Yet another modification according to principle embodied in the device of FIGS. 5 and 6 is shown in FIGS. 7 and 8. Here four tabs 41 effectively interconnect the guard ring and Schottky barrier. The tabs are located at the corners of the Schottky contact where sharp edge breakdown is most severe.
The extent of the connecting portions 21 in FIG. 3, 31 in FIG. 5, and 41 in FIG. 7 can be used to finely tune the tradeoff between isolation of the Schottky barrier (leakage control) and breakdown. The tradeoff can be represented as p1 <p2, where p1 is the linear portion of the perimeter of the connecting portion, i.e. the overlap of the guard ring and the active Schottky region, and p2 is the portion of the p-n junction guard ring that is spaced from the active Schottky region, i.e. does not overlap. It should be understood that the linear portions p1 and p2 refer to the inside perimeter of the guard ring. The outside perimeter of the guard ring is not relevant to the principles being described. For the purposes of the invention p1 and p2 typically will have values represented by:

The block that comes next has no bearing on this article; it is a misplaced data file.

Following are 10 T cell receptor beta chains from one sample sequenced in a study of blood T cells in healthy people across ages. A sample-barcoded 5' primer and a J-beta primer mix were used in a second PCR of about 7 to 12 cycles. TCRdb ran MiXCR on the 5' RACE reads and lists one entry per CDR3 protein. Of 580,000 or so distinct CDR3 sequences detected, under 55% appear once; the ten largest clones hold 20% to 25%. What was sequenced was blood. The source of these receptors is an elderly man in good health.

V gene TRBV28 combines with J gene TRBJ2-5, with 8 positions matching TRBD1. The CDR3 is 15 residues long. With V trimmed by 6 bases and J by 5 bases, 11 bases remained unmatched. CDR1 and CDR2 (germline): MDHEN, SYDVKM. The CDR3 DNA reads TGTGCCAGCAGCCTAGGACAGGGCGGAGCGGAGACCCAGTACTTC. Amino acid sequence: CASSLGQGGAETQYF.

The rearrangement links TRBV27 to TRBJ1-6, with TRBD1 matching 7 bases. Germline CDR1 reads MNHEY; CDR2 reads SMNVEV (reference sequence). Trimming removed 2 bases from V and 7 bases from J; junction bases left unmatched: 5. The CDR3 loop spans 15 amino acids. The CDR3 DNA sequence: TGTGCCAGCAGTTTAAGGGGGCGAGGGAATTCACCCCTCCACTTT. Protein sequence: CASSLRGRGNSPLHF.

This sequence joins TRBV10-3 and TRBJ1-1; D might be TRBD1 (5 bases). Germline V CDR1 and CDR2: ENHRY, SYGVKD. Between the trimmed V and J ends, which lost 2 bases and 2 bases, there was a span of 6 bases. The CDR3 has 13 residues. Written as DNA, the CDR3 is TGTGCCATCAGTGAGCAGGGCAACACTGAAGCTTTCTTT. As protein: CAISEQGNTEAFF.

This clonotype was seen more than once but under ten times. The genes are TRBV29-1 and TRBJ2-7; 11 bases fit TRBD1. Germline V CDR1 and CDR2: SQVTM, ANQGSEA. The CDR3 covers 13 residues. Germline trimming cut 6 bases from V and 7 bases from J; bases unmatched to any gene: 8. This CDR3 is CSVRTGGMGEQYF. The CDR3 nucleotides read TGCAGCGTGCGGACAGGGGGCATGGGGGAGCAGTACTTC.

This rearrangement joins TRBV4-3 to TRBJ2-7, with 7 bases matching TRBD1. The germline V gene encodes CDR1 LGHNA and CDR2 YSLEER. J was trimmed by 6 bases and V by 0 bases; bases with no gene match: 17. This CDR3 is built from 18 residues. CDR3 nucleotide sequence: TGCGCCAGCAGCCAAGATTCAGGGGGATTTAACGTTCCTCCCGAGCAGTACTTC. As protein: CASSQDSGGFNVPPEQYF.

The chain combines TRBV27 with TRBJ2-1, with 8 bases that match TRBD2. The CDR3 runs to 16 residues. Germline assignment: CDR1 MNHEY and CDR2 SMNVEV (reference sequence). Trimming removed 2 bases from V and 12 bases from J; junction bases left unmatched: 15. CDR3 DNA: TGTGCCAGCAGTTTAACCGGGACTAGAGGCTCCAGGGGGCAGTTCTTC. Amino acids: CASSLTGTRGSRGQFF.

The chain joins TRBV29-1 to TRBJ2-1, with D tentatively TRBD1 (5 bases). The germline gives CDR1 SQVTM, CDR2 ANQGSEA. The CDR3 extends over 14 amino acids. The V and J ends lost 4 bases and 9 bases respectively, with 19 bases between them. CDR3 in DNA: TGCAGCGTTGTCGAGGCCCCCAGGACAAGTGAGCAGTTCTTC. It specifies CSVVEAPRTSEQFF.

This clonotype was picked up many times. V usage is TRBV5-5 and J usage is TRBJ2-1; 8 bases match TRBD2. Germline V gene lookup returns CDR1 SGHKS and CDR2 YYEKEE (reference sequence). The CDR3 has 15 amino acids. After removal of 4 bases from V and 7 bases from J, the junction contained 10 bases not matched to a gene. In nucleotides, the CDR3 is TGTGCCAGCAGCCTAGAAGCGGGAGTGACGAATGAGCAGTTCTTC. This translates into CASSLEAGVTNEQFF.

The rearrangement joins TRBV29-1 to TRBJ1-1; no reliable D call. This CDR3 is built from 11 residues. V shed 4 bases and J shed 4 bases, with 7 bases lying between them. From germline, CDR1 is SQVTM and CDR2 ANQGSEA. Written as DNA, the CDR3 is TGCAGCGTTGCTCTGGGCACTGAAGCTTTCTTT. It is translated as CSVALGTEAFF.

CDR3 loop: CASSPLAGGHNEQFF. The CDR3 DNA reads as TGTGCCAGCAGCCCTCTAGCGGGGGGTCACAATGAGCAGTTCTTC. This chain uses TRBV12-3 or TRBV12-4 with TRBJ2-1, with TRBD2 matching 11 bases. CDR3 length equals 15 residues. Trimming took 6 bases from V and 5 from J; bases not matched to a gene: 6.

p1 =0.01-0.7 p2, and preferably, 0.05-0.25 p2
It will be recognized by those skilled in the art that when operated in reverse bias, the depletion region of the Schottky barrier diode will increase, and should be taken into account in designing the device. For example, a diode operated in reverse bias should have x<d, where d is the lateral dimension of the depletion region.